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The Collapse of Communism: The Untold Story

Robert Gates
Administration was divided in its assessment in what was going on in the Soviet Union but unified in what we should be doing about it. I think itís fair to say that Secretary of Defense Cheney and the deputy Secretary of State Eagleburger, Condi Rice and I all felt that reforms were going to fail. That Gorbachev was presiding over the process he couldnít control. We also saw that much of what he has done was reversible had he been replaced by somebody else. And so we were more skeptical that his reforms would work. However we did not at all disagree with the approach the President and secretary Baker and Brent Scowcroft advocated, which was get a deal with them. And we had to interact with these folks and help manage this process from the West. There was no disagreement not manage the process of collapse but manage the relationship in a way that contributed the continuing change in the Soviet Union and that was no disagreement in the administration on that. I was very pessimistic from the very beginning that Gorbachevís economic reforms would work.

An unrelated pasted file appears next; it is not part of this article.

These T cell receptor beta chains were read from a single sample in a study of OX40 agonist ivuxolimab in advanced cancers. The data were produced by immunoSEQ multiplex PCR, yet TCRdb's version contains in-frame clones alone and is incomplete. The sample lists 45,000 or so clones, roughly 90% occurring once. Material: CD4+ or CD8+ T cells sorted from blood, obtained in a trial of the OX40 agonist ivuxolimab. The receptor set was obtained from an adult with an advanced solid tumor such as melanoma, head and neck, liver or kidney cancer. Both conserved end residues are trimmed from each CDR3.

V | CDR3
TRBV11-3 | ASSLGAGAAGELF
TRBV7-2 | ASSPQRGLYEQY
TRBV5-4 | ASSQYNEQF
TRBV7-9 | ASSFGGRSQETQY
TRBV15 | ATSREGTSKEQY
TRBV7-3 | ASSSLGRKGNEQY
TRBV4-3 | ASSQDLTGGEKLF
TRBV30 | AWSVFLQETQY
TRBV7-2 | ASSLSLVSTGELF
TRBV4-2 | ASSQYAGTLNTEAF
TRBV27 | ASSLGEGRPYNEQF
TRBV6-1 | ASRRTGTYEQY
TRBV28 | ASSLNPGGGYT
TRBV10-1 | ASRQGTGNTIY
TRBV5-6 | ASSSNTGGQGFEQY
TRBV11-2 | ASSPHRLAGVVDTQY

It was quite clear that Kryuchkov, who had embraced reforms that Gorbachev was undertaking in 1986 and 1987, by 1989 and 1990 had become quite hostile. That the pace of reforms he felt was going far to fast and it was danger to the system. And I told both the President Bush and secretary Baker after the third meeting that I think Gorbachev has now the enemy at his own house. And in fact it was Kryuchkov who would lead later the coup attempt.